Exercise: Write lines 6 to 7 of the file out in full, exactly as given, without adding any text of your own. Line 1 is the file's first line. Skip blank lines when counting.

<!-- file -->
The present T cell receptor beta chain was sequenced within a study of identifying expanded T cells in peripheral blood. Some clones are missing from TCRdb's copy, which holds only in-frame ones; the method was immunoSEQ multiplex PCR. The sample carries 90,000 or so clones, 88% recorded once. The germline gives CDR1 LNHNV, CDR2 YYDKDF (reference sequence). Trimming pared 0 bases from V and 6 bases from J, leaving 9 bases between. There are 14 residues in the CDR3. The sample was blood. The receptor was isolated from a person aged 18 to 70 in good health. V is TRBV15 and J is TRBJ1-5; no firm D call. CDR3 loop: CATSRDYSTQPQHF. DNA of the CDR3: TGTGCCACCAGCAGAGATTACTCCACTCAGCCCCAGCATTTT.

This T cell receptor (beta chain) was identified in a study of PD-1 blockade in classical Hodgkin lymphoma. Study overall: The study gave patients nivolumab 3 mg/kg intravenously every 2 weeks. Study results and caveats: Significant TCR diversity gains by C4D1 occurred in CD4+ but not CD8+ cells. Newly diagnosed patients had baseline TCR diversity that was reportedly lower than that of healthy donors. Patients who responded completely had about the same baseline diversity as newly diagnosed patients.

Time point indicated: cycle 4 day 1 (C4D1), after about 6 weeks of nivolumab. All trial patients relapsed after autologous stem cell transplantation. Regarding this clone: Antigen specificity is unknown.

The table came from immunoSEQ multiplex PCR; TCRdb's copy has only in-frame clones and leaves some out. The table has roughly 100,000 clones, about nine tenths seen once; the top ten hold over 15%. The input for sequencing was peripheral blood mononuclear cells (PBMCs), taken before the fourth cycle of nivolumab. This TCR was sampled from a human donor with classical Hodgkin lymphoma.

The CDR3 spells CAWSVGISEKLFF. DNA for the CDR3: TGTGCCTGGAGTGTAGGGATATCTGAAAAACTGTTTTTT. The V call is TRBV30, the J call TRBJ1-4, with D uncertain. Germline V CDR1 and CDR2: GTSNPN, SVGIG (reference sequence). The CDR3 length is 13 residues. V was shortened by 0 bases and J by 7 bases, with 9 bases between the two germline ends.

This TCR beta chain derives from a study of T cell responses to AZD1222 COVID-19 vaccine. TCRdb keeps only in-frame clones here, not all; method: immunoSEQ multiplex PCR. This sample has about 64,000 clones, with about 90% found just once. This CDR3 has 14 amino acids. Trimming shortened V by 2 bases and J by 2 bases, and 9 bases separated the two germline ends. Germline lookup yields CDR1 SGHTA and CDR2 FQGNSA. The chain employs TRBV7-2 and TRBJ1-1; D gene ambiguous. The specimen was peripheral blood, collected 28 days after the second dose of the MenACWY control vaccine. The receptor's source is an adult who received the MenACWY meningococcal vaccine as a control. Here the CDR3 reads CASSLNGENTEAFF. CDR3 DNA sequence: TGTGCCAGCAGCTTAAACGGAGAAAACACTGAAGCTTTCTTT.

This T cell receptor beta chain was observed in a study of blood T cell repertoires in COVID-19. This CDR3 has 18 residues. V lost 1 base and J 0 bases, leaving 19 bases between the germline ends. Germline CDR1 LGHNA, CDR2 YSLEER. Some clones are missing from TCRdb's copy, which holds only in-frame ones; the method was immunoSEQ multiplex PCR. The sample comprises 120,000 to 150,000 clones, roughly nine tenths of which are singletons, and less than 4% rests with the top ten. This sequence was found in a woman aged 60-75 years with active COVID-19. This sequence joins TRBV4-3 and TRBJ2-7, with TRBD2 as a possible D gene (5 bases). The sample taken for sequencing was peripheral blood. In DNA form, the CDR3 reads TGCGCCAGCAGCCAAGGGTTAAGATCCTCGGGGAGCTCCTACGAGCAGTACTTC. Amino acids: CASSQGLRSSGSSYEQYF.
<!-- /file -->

This TCR beta chain derives from a study of T cell responses to AZD1222 COVID-19 vaccine. TCRdb keeps only in-frame clones here, not all; method: immunoSEQ multiplex PCR. This sample has about 64,000 clones, with about 90% found just once. This CDR3 has 14 amino acids. Trimming shortened V by 2 bases and J by 2 bases, and 9 bases separated the two germline ends. Germline lookup yields CDR1 SGHTA and CDR2 FQGNSA. The chain employs TRBV7-2 and TRBJ1-1; D gene ambiguous. The specimen was peripheral blood, collected 28 days after the second dose of the MenACWY control vaccine. The receptor's source is an adult who received the MenACWY meningococcal vaccine as a control. Here the CDR3 reads CASSLNGENTEAFF. CDR3 DNA sequence: TGTGCCAGCAGCTTAAACGGAGAAAACACTGAAGCTTTCTTT.

This T cell receptor beta chain was observed in a study of blood T cell repertoires in COVID-19. This CDR3 has 18 residues. V lost 1 base and J 0 bases, leaving 19 bases between the germline ends. Germline CDR1 LGHNA, CDR2 YSLEER. Some clones are missing from TCRdb's copy, which holds only in-frame ones; the method was immunoSEQ multiplex PCR. The sample comprises 120,000 to 150,000 clones, roughly nine tenths of which are singletons, and less than 4% rests with the top ten. This sequence was found in a woman aged 60-75 years with active COVID-19. This sequence joins TRBV4-3 and TRBJ2-7, with TRBD2 as a possible D gene (5 bases). The sample taken for sequencing was peripheral blood. In DNA form, the CDR3 reads TGCGCCAGCAGCCAAGGGTTAAGATCCTCGGGGAGCTCCTACGAGCAGTACTTC. Amino acids: CASSQGLRSSGSSYEQYF.